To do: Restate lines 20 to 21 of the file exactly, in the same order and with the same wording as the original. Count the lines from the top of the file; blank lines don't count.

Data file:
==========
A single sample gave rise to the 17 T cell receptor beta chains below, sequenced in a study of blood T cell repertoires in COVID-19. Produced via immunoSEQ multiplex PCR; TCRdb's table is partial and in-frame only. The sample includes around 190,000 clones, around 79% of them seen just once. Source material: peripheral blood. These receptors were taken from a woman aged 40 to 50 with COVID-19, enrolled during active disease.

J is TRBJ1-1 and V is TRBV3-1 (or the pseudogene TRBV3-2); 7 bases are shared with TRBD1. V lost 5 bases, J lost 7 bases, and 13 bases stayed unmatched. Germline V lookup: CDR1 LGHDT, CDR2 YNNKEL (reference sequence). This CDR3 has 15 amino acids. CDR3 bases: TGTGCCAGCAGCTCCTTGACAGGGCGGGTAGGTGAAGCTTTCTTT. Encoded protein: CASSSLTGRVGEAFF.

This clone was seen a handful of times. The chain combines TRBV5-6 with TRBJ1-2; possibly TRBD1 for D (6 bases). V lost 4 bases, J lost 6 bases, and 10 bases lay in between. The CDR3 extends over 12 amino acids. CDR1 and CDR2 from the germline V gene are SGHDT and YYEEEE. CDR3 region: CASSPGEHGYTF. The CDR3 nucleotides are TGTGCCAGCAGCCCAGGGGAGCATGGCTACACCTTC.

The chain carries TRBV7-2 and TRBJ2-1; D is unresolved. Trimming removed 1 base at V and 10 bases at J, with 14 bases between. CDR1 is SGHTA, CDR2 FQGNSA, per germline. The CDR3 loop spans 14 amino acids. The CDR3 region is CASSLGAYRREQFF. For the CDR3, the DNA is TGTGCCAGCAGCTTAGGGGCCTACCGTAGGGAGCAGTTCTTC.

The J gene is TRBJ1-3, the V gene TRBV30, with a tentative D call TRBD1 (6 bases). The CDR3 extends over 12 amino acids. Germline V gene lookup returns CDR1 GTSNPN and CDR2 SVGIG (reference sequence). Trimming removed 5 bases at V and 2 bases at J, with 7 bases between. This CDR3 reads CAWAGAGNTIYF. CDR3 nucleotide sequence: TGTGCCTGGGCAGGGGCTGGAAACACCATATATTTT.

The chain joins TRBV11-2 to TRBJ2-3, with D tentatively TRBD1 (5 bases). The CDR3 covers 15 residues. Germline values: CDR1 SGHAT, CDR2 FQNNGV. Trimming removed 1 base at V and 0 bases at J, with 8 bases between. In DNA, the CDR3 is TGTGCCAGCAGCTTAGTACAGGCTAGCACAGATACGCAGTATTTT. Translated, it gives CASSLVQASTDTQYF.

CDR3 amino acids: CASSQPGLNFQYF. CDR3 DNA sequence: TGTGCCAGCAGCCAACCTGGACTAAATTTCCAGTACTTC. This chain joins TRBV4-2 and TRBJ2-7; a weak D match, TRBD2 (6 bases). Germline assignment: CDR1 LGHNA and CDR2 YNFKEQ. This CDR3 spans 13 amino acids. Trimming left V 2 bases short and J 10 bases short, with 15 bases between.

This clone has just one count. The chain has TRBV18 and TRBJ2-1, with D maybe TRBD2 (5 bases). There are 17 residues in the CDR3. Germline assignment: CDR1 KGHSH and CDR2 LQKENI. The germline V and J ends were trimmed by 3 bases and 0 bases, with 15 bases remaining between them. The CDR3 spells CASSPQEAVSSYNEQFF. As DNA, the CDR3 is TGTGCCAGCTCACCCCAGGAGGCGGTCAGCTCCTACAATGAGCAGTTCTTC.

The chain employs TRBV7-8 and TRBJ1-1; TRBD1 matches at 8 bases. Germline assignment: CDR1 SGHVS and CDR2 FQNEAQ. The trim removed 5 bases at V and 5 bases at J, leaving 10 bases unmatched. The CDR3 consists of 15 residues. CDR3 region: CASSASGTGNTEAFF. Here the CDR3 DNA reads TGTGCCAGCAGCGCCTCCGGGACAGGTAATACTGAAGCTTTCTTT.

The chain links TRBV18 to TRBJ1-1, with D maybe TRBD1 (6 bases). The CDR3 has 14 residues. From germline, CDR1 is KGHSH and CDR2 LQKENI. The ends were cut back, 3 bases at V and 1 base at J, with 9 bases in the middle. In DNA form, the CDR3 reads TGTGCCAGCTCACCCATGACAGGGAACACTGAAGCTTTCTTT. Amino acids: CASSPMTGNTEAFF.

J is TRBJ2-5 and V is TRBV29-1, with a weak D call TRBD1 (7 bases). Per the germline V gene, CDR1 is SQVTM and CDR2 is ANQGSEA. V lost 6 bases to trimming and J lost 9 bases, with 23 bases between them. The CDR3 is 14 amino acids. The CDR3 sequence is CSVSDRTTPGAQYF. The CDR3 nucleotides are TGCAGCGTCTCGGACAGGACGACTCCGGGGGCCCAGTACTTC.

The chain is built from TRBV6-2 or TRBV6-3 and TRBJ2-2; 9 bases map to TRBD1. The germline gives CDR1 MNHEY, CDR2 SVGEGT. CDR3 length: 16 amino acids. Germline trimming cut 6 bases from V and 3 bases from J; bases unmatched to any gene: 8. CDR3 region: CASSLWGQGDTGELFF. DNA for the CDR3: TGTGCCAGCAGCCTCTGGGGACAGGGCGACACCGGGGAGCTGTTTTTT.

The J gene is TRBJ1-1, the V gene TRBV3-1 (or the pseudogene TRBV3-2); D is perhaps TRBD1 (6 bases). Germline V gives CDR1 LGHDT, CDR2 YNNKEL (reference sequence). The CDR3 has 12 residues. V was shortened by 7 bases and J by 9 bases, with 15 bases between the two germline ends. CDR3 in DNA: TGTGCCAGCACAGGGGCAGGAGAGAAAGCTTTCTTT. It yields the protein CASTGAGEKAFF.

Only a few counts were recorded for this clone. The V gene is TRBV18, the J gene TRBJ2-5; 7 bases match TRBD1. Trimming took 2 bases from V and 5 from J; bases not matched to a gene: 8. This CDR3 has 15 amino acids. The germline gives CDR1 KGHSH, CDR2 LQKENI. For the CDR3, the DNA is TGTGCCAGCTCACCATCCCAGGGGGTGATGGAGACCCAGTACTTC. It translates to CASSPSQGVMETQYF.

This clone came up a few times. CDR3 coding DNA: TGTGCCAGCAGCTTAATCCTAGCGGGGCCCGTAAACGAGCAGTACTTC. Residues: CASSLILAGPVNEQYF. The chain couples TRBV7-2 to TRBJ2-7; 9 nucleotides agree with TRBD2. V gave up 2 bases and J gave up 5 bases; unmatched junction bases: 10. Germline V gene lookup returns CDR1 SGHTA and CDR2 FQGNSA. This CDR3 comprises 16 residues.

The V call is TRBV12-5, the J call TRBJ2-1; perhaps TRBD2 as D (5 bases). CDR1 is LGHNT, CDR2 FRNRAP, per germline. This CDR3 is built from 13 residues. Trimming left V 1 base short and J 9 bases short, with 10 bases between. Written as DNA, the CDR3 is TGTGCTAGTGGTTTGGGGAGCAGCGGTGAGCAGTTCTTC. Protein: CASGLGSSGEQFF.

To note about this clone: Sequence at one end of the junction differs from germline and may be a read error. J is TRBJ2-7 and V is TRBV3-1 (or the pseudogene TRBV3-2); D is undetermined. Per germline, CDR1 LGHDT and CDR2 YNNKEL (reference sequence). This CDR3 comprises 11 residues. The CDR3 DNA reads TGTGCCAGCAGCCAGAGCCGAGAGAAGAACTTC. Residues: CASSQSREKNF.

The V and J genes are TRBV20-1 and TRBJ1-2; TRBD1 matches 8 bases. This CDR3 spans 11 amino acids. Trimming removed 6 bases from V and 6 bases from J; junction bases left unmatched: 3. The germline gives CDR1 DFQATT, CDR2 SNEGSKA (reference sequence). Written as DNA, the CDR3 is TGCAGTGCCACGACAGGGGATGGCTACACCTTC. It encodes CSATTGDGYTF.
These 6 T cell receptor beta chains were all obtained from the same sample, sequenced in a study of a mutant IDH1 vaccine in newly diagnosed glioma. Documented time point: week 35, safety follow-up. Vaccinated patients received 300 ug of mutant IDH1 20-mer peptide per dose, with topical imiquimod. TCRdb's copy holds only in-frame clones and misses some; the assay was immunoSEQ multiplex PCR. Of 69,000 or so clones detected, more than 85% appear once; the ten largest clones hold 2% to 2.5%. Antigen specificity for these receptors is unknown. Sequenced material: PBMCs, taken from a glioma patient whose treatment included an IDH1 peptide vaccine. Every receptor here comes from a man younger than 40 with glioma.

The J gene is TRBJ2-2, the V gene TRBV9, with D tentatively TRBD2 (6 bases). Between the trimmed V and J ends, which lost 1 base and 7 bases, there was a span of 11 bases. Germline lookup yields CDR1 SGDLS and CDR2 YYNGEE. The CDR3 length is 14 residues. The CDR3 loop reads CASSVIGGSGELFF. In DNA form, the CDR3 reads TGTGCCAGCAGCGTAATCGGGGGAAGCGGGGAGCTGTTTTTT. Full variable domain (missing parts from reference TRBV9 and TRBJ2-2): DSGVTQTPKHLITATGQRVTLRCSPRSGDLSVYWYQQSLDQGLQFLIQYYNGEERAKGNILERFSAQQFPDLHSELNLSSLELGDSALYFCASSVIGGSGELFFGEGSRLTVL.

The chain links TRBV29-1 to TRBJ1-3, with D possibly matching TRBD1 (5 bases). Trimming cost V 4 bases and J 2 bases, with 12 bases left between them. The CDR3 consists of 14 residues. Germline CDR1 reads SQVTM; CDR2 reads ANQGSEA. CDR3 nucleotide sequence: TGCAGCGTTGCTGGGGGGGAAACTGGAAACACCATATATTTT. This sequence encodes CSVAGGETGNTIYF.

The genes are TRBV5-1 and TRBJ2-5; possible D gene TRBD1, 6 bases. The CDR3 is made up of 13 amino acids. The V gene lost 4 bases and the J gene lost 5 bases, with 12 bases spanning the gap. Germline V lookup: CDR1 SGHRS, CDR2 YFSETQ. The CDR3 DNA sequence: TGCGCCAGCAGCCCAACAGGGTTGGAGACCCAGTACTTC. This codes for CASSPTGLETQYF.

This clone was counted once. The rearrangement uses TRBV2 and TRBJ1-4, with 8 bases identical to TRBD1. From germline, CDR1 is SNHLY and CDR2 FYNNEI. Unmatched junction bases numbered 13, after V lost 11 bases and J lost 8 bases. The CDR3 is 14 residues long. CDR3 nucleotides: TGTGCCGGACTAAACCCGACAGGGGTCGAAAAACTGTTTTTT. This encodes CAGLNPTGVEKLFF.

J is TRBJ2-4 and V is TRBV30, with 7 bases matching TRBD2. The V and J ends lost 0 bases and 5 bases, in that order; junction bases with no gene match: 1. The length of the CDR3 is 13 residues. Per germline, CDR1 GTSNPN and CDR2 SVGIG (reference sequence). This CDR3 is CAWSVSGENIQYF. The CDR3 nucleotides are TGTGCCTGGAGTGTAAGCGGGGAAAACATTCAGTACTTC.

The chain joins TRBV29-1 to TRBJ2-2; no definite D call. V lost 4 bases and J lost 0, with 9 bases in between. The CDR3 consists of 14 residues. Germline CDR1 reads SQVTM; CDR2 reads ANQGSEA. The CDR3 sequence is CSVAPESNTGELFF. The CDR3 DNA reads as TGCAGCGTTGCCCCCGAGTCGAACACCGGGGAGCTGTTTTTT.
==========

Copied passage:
The J gene is TRBJ2-2, the V gene TRBV9, with D tentatively TRBD2 (6 bases). Between the trimmed V and J ends, which lost 1 base and 7 bases, there was a span of 11 bases. Germline lookup yields CDR1 SGDLS and CDR2 YYNGEE. The CDR3 length is 14 residues. The CDR3 loop reads CASSVIGGSGELFF. In DNA form, the CDR3 reads TGTGCCAGCAGCGTAATCGGGGGAAGCGGGGAGCTGTTTTTT. Full variable domain (missing parts from reference TRBV9 and TRBJ2-2): DSGVTQTPKHLITATGQRVTLRCSPRSGDLSVYWYQQSLDQGLQFLIQYYNGEERAKGNILERFSAQQFPDLHSELNLSSLELGDSALYFCASSVIGGSGELFFGEGSRLTVL.

The chain links TRBV29-1 to TRBJ1-3, with D possibly matching TRBD1 (5 bases). Trimming cost V 4 bases and J 2 bases, with 12 bases left between them. The CDR3 consists of 14 residues. Germline CDR1 reads SQVTM; CDR2 reads ANQGSEA. CDR3 nucleotide sequence: TGCAGCGTTGCTGGGGGGGAAACTGGAAACACCATATATTTT. This sequence encodes CSVAGGETGNTIYF.